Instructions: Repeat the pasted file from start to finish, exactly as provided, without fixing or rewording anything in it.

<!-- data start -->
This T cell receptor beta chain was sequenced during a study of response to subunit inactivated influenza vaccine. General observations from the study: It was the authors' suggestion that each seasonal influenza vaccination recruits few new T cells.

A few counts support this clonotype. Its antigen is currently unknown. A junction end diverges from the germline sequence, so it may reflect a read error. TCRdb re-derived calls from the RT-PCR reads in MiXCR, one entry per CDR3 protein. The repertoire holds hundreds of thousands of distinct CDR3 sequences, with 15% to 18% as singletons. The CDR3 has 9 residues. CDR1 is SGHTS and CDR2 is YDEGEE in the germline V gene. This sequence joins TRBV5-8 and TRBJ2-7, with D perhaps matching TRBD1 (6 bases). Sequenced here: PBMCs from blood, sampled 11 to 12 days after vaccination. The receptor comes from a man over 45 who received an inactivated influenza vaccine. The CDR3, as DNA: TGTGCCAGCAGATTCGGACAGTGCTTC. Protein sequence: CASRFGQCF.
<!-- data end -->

This T cell receptor beta chain was sequenced during a study of response to subunit inactivated influenza vaccine. General observations from the study: It was the authors' suggestion that each seasonal influenza vaccination recruits few new T cells.

A few counts support this clonotype. Its antigen is currently unknown. A junction end diverges from the germline sequence, so it may reflect a read error. TCRdb re-derived calls from the RT-PCR reads in MiXCR, one entry per CDR3 protein. The repertoire holds hundreds of thousands of distinct CDR3 sequences, with 15% to 18% as singletons. The CDR3 has 9 residues. CDR1 is SGHTS and CDR2 is YDEGEE in the germline V gene. This sequence joins TRBV5-8 and TRBJ2-7, with D perhaps matching TRBD1 (6 bases). Sequenced here: PBMCs from blood, sampled 11 to 12 days after vaccination. The receptor comes from a man over 45 who received an inactivated influenza vaccine. The CDR3, as DNA: TGTGCCAGCAGATTCGGACAGTGCTTC. Protein sequence: CASRFGQCF.